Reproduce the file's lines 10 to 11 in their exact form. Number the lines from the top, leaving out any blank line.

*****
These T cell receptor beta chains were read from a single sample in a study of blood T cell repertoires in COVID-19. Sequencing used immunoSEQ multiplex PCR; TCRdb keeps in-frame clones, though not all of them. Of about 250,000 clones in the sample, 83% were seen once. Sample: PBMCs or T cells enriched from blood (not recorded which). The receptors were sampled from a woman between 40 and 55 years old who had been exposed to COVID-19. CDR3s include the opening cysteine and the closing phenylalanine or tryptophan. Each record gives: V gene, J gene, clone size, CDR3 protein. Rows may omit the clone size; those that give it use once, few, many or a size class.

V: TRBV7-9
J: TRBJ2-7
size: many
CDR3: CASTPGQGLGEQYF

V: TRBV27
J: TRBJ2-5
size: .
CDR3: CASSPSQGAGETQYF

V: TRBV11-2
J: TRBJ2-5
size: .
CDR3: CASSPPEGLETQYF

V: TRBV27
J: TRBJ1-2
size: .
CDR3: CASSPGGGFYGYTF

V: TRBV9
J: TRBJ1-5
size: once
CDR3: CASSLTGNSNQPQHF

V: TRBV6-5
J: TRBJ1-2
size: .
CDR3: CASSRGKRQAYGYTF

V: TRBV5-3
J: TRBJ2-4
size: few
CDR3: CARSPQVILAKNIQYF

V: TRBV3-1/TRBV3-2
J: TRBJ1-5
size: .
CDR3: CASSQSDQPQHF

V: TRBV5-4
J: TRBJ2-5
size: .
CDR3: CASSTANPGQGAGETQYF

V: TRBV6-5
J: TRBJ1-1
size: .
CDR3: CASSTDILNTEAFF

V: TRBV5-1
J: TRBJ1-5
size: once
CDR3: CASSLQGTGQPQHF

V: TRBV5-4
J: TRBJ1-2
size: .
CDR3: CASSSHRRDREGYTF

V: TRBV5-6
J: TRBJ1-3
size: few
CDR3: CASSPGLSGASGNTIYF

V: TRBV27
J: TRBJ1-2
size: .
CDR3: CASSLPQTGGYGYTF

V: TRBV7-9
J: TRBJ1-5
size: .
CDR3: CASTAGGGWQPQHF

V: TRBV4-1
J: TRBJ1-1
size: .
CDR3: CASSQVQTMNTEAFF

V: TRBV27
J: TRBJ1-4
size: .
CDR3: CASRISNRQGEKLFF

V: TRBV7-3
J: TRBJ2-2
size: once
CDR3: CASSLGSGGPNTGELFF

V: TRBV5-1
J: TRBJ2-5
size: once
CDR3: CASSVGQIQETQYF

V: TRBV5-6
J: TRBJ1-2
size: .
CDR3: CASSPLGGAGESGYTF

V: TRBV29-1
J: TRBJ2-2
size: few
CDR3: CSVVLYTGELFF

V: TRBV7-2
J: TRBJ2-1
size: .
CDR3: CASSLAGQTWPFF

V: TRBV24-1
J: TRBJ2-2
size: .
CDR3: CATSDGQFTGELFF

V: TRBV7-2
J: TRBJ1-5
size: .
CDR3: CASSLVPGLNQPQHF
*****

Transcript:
V: TRBV11-2
J: TRBJ2-5